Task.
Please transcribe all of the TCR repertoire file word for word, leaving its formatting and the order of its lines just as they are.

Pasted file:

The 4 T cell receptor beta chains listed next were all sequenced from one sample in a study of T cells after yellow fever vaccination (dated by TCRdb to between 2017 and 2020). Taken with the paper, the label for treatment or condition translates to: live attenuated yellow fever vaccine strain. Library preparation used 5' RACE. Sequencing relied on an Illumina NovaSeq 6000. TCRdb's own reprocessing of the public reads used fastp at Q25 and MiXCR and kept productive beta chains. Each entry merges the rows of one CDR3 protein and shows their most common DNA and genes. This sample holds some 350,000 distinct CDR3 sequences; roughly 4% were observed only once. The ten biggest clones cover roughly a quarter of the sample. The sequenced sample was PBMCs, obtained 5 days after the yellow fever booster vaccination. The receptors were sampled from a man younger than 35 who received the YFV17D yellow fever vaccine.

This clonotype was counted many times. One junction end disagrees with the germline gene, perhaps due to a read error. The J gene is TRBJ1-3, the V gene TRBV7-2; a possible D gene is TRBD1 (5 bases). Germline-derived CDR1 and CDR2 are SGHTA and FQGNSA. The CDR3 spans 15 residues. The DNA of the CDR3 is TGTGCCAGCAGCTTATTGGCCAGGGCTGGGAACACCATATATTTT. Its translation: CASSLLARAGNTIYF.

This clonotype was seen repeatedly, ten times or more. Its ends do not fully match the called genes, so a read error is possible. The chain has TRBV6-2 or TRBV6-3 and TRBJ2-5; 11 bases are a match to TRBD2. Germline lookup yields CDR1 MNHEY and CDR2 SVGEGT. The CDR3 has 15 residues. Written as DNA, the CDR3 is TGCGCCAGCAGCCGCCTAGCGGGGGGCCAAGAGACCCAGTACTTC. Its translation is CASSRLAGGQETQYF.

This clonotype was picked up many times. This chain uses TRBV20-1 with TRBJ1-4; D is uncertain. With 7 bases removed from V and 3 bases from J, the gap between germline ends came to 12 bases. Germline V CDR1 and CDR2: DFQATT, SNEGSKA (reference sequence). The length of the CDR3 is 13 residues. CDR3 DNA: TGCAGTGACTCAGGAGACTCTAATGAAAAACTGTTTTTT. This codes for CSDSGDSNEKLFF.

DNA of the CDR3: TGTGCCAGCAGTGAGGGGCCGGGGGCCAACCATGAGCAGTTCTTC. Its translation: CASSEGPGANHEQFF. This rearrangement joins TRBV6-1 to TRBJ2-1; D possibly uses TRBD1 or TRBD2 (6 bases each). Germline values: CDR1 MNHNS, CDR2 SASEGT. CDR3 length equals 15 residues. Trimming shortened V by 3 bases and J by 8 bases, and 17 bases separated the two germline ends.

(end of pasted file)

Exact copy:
The 4 T cell receptor beta chains listed next were all sequenced from one sample in a study of T cells after yellow fever vaccination (dated by TCRdb to between 2017 and 2020). Taken with the paper, the label for treatment or condition translates to: live attenuated yellow fever vaccine strain. Library preparation used 5' RACE. Sequencing relied on an Illumina NovaSeq 6000. TCRdb's own reprocessing of the public reads used fastp at Q25 and MiXCR and kept productive beta chains. Each entry merges the rows of one CDR3 protein and shows their most common DNA and genes. This sample holds some 350,000 distinct CDR3 sequences; roughly 4% were observed only once. The ten biggest clones cover roughly a quarter of the sample. The sequenced sample was PBMCs, obtained 5 days after the yellow fever booster vaccination. The receptors were sampled from a man younger than 35 who received the YFV17D yellow fever vaccine.

This clonotype was counted many times. One junction end disagrees with the germline gene, perhaps due to a read error. The J gene is TRBJ1-3, the V gene TRBV7-2; a possible D gene is TRBD1 (5 bases). Germline-derived CDR1 and CDR2 are SGHTA and FQGNSA. The CDR3 spans 15 residues. The DNA of the CDR3 is TGTGCCAGCAGCTTATTGGCCAGGGCTGGGAACACCATATATTTT. Its translation: CASSLLARAGNTIYF.

This clonotype was seen repeatedly, ten times or more. Its ends do not fully match the called genes, so a read error is possible. The chain has TRBV6-2 or TRBV6-3 and TRBJ2-5; 11 bases are a match to TRBD2. Germline lookup yields CDR1 MNHEY and CDR2 SVGEGT. The CDR3 has 15 residues. Written as DNA, the CDR3 is TGCGCCAGCAGCCGCCTAGCGGGGGGCCAAGAGACCCAGTACTTC. Its translation is CASSRLAGGQETQYF.

This clonotype was picked up many times. This chain uses TRBV20-1 with TRBJ1-4; D is uncertain. With 7 bases removed from V and 3 bases from J, the gap between germline ends came to 12 bases. Germline V CDR1 and CDR2: DFQATT, SNEGSKA (reference sequence). The length of the CDR3 is 13 residues. CDR3 DNA: TGCAGTGACTCAGGAGACTCTAATGAAAAACTGTTTTTT. This codes for CSDSGDSNEKLFF.

DNA of the CDR3: TGTGCCAGCAGTGAGGGGCCGGGGGCCAACCATGAGCAGTTCTTC. Its translation: CASSEGPGANHEQFF. This rearrangement joins TRBV6-1 to TRBJ2-1; D possibly uses TRBD1 or TRBD2 (6 bases each). Germline values: CDR1 MNHNS, CDR2 SASEGT. CDR3 length equals 15 residues. Trimming shortened V by 3 bases and J by 8 bases, and 17 bases separated the two germline ends.